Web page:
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Biochim Biophys Acta. 2006 May-Jun;1757(5-6):509-17. Epub 2006 May 23.

Mitochondrial ROS-induced ROS release: an update and review.

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1
Laboratory of Cardiovascular Science, Gerontology Research Center, National Institute on Aging, National Institutes of Health, Baltimore, MD 21224, USA. zorov@genebee.msu.edu

Abstract

Unstable mitochondrial membrane potential and redox transitions can occur following insults including ischemia/reperfusion injury and toxin exposure, with negative consequences for mitochondrial integrity and cellular survival. These transitions can involve mechanisms such as the recently described process, "Reactive Oxygen Species (ROS)-induced ROS-release" (RIRR), and be generated by circuits where the mitochondrial permeability transition (MPT) pore and the inner membrane anion channel (IMAC) are involved. The exposure to excessive oxidative stress results in an increase in ROS reaching a threshold level that triggers the opening of one of the requisite mitochondrial channels. In turn, this leads to the simultaneous collapse of the mitochondrial membrane potential and a transient increased ROS generation by the electron transfer chain. Generated ROS can be released into cytosol and trigger RIRR in neighboring mitochondria. This mitochondrion-to-mitochondrion ROS-signaling constitutes a positive feedback mechanism for enhanced ROS production leading to potentially significant mitochondrial and cellular injury. This review and update considers a variety of RIRR mechanisms (involving MPT, IMAC and episodes of mitochondrial transient hyperpolarization). RIRR could be a general cell biology phenomenon relevant to the processes of programmed mitochondrial destruction and cell death, and may contribute to other mechanisms of post-ischemic pathologies, including arrhythmias.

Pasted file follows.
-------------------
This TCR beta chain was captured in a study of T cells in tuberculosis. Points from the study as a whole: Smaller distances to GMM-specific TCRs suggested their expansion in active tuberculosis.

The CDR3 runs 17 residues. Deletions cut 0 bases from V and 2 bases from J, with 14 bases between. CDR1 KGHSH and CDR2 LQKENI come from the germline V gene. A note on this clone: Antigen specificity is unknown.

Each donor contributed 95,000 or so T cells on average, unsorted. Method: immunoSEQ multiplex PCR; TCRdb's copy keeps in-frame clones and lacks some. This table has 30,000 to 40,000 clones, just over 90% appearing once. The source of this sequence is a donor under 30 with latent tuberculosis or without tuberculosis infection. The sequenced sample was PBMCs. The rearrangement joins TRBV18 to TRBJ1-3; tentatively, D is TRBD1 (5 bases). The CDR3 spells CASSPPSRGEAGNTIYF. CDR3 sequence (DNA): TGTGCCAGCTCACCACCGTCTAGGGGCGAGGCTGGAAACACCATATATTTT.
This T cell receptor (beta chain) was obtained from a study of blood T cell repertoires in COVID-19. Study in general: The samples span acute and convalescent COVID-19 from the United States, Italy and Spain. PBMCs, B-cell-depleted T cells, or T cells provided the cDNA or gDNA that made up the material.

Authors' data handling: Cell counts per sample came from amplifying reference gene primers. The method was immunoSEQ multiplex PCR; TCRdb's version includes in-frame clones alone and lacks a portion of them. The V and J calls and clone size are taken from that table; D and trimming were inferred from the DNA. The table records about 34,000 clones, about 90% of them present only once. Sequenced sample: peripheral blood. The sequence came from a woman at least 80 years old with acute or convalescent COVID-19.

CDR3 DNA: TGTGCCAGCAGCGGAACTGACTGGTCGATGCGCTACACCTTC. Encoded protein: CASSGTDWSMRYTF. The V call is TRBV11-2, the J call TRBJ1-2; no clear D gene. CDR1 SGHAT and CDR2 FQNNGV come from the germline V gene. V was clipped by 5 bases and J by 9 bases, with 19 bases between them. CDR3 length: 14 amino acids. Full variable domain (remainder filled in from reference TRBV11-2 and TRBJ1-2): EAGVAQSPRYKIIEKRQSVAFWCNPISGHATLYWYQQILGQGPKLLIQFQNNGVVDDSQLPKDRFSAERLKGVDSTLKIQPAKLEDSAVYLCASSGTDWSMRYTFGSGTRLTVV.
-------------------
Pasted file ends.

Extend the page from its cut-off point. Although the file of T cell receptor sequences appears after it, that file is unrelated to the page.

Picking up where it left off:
PMID:
16829228
DOI:
10.1016/j.bbabio.2006.04.029
[Indexed for MEDLINE]
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